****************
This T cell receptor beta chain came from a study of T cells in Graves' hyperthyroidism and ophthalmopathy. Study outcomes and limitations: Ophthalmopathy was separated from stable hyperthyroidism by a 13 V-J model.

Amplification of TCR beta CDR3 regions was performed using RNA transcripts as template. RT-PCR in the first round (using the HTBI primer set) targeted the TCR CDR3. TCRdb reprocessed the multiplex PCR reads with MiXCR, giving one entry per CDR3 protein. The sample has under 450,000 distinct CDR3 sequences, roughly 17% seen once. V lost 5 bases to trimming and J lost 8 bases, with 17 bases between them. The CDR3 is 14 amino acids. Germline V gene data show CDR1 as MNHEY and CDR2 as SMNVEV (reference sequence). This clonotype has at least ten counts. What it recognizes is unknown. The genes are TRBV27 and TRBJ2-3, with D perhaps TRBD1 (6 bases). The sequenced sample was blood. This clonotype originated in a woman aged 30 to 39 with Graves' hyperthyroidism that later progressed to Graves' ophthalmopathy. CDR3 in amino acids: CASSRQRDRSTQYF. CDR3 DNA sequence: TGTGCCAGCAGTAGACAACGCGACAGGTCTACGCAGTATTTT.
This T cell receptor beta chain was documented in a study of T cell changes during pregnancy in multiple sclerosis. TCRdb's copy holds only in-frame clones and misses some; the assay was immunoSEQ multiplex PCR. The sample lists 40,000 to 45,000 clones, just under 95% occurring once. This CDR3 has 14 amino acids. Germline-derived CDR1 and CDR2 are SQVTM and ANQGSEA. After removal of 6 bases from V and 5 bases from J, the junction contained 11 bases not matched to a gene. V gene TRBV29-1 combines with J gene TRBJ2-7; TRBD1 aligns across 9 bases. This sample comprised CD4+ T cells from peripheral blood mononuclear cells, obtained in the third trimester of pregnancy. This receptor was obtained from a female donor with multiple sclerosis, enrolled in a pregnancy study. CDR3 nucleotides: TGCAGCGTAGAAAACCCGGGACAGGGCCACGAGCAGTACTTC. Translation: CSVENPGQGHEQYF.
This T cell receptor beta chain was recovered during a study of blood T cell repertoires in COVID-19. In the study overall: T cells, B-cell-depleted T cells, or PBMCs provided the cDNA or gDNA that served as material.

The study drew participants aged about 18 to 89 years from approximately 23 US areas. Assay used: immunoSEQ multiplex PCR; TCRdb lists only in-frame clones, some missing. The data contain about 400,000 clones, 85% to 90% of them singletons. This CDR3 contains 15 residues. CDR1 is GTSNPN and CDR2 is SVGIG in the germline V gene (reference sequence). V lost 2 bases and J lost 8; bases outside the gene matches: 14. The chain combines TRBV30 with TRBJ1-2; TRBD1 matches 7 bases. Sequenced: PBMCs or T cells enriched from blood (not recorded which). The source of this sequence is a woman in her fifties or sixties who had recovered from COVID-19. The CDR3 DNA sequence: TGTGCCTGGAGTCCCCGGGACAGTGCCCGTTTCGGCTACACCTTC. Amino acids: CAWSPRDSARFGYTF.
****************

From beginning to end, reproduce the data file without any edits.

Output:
This T cell receptor beta chain came from a study of T cells in Graves' hyperthyroidism and ophthalmopathy. Study outcomes and limitations: Ophthalmopathy was separated from stable hyperthyroidism by a 13 V-J model.

Amplification of TCR beta CDR3 regions was performed using RNA transcripts as template. RT-PCR in the first round (using the HTBI primer set) targeted the TCR CDR3. TCRdb reprocessed the multiplex PCR reads with MiXCR, giving one entry per CDR3 protein. The sample has under 450,000 distinct CDR3 sequences, roughly 17% seen once. V lost 5 bases to trimming and J lost 8 bases, with 17 bases between them. The CDR3 is 14 amino acids. Germline V gene data show CDR1 as MNHEY and CDR2 as SMNVEV (reference sequence). This clonotype has at least ten counts. What it recognizes is unknown. The genes are TRBV27 and TRBJ2-3, with D perhaps TRBD1 (6 bases). The sequenced sample was blood. This clonotype originated in a woman aged 30 to 39 with Graves' hyperthyroidism that later progressed to Graves' ophthalmopathy. CDR3 in amino acids: CASSRQRDRSTQYF. CDR3 DNA sequence: TGTGCCAGCAGTAGACAACGCGACAGGTCTACGCAGTATTTT.
This T cell receptor beta chain was documented in a study of T cell changes during pregnancy in multiple sclerosis. TCRdb's copy holds only in-frame clones and misses some; the assay was immunoSEQ multiplex PCR. The sample lists 40,000 to 45,000 clones, just under 95% occurring once. This CDR3 has 14 amino acids. Germline-derived CDR1 and CDR2 are SQVTM and ANQGSEA. After removal of 6 bases from V and 5 bases from J, the junction contained 11 bases not matched to a gene. V gene TRBV29-1 combines with J gene TRBJ2-7; TRBD1 aligns across 9 bases. This sample comprised CD4+ T cells from peripheral blood mononuclear cells, obtained in the third trimester of pregnancy. This receptor was obtained from a female donor with multiple sclerosis, enrolled in a pregnancy study. CDR3 nucleotides: TGCAGCGTAGAAAACCCGGGACAGGGCCACGAGCAGTACTTC. Translation: CSVENPGQGHEQYF.
This T cell receptor beta chain was recovered during a study of blood T cell repertoires in COVID-19. In the study overall: T cells, B-cell-depleted T cells, or PBMCs provided the cDNA or gDNA that served as material.

The study drew participants aged about 18 to 89 years from approximately 23 US areas. Assay used: immunoSEQ multiplex PCR; TCRdb lists only in-frame clones, some missing. The data contain about 400,000 clones, 85% to 90% of them singletons. This CDR3 contains 15 residues. CDR1 is GTSNPN and CDR2 is SVGIG in the germline V gene (reference sequence). V lost 2 bases and J lost 8; bases outside the gene matches: 14. The chain combines TRBV30 with TRBJ1-2; TRBD1 matches 7 bases. Sequenced: PBMCs or T cells enriched from blood (not recorded which). The source of this sequence is a woman in her fifties or sixties who had recovered from COVID-19. The CDR3 DNA sequence: TGTGCCTGGAGTCCCCGGGACAGTGCCCGTTTCGGCTACACCTTC. Amino acids: CAWSPRDSARFGYTF.